More and more mainstream articles on the carnivore diet have been emerging as this powerful modality gains traction. Even with new research supporting the therapeutic potential of a meat-based diet, unfounded criticisms are continually being made. The publisher of my upcoming book, The Complete Carnivore Diet for Beginners: Your Practical Guide to an All-Meat Lifestyle, alerted me that I was mentioned in The New Yorker. Our team was excited until we saw that it could dissuade some of the chronically ill from trying a therapeutic carnivore diet. Let’s take a deeper look and analyze all the statements made in this new article by Manvir Singh titled: Is an All-Meat Diet What Nature Intended?
The Liver King Debacle
The article begins by detailing the quick social media success of Brian Johnson, also known as the Liver King. The Liver King is the owner of Ancestral Supplements, a desiccated organ supplement company, and is known for promoting the nine ancestral tenants to help mitigate conditions and issues stemming from modern-day living. While much of his content is centered around eating meat and many associate the Liver King with the carnivore diet, private emails regarding his actual diet and steroid use were leaked and disclosed in November 2022.
Based on his diet outlined in these leaked emails, not only is his diet not carnivore, but it also isn’t keto, low-carb, natural, or ancestrally consistent. The Liver King also claimed that his physique was all natural and a result of his hard work, diet, and lifestyle, which he has since admitted were lies once confronted with the truth. In mentioning all this, it’s important to understand that the Liver King is considered a larger-than-life unethical avatar in the carnivore community and broader wellness space.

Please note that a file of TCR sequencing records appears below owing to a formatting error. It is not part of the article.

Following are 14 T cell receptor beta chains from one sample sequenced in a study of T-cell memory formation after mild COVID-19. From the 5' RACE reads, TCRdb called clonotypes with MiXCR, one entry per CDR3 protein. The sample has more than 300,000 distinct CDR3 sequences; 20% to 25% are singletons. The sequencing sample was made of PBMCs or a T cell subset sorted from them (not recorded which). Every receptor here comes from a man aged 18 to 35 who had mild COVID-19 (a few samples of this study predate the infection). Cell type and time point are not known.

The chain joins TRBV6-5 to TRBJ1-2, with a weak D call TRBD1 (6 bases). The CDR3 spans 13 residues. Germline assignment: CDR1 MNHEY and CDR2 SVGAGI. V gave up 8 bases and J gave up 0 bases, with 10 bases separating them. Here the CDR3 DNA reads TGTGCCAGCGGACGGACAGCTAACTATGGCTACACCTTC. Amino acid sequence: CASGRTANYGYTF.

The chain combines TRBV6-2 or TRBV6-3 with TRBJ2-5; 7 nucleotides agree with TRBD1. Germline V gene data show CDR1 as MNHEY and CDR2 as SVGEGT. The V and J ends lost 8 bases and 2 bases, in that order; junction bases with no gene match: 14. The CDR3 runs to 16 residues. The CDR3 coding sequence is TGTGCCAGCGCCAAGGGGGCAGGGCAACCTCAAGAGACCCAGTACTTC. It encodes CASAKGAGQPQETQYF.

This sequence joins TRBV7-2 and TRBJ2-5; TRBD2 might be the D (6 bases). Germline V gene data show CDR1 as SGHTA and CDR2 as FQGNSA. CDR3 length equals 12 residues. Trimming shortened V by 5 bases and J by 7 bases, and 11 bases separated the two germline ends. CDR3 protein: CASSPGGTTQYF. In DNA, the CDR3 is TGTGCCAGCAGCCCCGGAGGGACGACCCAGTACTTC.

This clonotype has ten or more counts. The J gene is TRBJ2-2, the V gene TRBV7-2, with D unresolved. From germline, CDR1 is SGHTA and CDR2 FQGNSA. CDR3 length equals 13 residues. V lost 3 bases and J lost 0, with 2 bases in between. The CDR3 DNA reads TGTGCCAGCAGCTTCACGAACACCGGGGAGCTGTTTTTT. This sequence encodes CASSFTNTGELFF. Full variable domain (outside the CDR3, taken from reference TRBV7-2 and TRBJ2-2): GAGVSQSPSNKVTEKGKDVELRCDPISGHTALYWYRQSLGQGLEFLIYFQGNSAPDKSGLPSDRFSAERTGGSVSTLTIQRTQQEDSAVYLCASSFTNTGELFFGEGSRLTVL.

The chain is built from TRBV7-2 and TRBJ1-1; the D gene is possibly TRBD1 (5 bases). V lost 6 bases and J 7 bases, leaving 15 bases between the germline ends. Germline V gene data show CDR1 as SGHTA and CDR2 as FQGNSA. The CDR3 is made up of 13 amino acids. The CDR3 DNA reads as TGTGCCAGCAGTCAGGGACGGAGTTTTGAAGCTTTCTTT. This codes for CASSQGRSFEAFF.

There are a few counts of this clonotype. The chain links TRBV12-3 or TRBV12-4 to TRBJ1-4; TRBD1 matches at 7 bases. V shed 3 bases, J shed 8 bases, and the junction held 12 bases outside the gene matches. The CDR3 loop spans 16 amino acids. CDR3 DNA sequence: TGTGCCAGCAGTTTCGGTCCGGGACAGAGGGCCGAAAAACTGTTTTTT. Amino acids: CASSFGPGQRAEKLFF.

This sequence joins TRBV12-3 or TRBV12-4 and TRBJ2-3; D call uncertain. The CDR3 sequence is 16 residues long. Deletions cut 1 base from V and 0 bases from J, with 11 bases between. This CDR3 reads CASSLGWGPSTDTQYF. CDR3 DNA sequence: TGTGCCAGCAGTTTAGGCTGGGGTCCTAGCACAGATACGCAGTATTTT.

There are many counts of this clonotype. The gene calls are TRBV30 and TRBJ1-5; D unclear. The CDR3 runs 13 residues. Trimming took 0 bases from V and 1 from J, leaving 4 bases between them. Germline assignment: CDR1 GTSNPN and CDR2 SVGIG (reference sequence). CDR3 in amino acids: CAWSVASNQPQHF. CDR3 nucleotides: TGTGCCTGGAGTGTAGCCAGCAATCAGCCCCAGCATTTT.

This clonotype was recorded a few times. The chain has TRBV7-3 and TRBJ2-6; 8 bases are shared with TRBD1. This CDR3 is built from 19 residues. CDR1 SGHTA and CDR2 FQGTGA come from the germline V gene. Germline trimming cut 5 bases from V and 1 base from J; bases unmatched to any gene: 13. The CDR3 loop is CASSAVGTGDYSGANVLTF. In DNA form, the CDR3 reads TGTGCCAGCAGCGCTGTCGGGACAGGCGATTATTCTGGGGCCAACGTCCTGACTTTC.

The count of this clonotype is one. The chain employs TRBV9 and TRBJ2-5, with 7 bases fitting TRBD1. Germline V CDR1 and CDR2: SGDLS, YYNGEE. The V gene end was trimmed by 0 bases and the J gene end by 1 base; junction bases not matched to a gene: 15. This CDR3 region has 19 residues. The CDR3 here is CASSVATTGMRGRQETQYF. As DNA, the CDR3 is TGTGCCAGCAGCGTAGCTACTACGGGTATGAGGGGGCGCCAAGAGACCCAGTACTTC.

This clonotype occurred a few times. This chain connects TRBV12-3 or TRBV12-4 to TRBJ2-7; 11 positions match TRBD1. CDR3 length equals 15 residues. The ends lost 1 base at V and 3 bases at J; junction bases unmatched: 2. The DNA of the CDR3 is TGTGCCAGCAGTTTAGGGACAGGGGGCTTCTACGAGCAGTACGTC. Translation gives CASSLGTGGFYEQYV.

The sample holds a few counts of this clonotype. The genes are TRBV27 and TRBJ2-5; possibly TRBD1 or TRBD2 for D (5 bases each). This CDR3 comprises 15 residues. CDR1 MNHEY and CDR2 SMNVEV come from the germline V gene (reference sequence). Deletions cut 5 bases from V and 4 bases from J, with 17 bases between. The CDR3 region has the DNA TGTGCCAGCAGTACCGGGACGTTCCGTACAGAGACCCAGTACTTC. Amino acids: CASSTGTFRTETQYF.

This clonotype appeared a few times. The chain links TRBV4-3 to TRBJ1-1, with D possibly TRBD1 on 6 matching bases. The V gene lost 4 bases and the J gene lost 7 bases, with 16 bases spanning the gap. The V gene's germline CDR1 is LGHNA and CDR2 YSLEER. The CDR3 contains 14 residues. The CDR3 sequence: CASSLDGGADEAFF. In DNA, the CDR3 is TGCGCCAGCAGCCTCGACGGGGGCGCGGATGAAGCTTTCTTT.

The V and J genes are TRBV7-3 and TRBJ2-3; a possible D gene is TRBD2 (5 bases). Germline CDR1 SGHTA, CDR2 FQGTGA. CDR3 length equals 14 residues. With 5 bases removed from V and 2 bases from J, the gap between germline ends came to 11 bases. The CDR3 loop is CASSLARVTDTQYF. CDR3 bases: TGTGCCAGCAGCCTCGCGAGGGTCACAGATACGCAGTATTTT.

By falsely associating with the carnivore diet, we risk people never hearing about this diet or not taking it seriously. We lose the chance for people to try the healing benefits of proper fatty meat as medicine. The Liver King has many flaws throughout his messaging and his hypocrisy has been highlighted in these leaked emails from organ consumption recommendations to his natural physique. If Singh, the writer of The New Yorker article, dug a bit deeper, they may have realized that the Liver King isn’t the best candidate to include in debunking an all-meat diet.
The Hunter-Gatherer Argument
Singh uses the argument from anthropologist Richard Lee’s findings regarding the Kung and San Bushmen tribes of the Southern African Kalahari Desert. These findings were that two-thirds of their calories were from plants. However, there is much controversy around this topic known as the Kalahari Debate.
While scholars Lee and Irven DeVore, both considered traditionalists or “isolationists”, believe that these hunter-gatherer societies including the Kung and San Bushmen tribes in Southern Africa have been historically isolated and independent hunter-gatherers separate from nearby societies, there are scholars that have an opposing view. These opposing scholars, which include Edwin Wilmsen and James Denbow, are considered revisionists. Wilsem and Denbow argue that these specific hunter-gatherer groups researched by Lee actually arose due to a long period of social and cultural interactions with farmer communities.
Therefore, the diet and lifestyle data collected on these specific hunter-gatherer groups is flawed and not an accurate representation of what a truly isolated foraging society is. These are impactful implications within this context, showcasing the potential flaws of the research conducted by Lee. Even though the arguments made by scholars on the revisionist side are quite compelling, the debate is still ongoing as significant archaeological evidence is required and much work is yet to be completed.